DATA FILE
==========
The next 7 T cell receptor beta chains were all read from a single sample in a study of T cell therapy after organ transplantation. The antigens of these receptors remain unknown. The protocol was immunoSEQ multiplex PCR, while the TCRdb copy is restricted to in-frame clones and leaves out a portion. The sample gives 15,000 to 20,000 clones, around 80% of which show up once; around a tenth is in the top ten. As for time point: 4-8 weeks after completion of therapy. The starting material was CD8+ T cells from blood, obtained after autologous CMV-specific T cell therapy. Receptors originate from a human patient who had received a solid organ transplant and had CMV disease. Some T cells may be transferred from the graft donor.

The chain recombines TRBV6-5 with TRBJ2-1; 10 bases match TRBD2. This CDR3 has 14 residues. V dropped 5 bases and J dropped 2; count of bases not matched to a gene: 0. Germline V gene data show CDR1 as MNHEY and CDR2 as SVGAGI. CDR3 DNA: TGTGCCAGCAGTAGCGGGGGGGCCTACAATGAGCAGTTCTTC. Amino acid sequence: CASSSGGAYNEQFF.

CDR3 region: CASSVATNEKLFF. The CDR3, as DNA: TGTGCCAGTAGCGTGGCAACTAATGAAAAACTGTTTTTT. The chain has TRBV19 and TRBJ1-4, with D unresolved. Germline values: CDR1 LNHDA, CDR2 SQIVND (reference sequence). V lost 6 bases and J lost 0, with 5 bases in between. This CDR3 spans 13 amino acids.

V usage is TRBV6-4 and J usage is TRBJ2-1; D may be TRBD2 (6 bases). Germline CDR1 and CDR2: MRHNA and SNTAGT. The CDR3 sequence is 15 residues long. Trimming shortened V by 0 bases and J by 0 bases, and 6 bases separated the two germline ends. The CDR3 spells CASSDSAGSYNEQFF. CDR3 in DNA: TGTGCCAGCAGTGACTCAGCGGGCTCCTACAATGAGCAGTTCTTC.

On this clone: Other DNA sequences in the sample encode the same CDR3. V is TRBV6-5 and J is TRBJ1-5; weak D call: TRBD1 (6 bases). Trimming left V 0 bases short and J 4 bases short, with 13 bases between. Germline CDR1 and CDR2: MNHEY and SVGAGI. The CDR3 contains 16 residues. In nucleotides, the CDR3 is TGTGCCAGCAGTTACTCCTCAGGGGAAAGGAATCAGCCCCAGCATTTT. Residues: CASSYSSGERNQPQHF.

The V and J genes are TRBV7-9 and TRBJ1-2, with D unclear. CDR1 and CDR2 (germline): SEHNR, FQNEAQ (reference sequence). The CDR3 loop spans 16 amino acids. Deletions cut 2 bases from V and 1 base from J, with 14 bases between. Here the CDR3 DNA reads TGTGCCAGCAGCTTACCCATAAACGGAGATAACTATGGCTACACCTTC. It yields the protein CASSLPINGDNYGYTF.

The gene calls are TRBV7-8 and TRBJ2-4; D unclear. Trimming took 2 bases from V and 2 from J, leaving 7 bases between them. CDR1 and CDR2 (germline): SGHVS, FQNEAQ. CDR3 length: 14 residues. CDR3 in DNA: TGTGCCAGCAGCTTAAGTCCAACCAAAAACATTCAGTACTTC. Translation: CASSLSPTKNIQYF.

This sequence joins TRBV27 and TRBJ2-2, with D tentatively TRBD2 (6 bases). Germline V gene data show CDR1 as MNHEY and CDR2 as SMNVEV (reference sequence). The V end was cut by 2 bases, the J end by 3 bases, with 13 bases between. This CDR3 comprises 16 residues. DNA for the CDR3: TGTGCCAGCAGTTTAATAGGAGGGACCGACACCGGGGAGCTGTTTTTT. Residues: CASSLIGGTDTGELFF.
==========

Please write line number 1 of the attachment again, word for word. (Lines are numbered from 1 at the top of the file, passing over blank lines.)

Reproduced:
The next 7 T cell receptor beta chains were all read from a single sample in a study of T cell therapy after organ transplantation. The antigens of these receptors remain unknown. The protocol was immunoSEQ multiplex PCR, while the TCRdb copy is restricted to in-frame clones and leaves out a portion. The sample gives 15,000 to 20,000 clones, around 80% of which show up once; around a tenth is in the top ten. As for time point: 4-8 weeks after completion of therapy. The starting material was CD8+ T cells from blood, obtained after autologous CMV-specific T cell therapy. Receptors originate from a human patient who had received a solid organ transplant and had CMV disease. Some T cells may be transferred from the graft donor.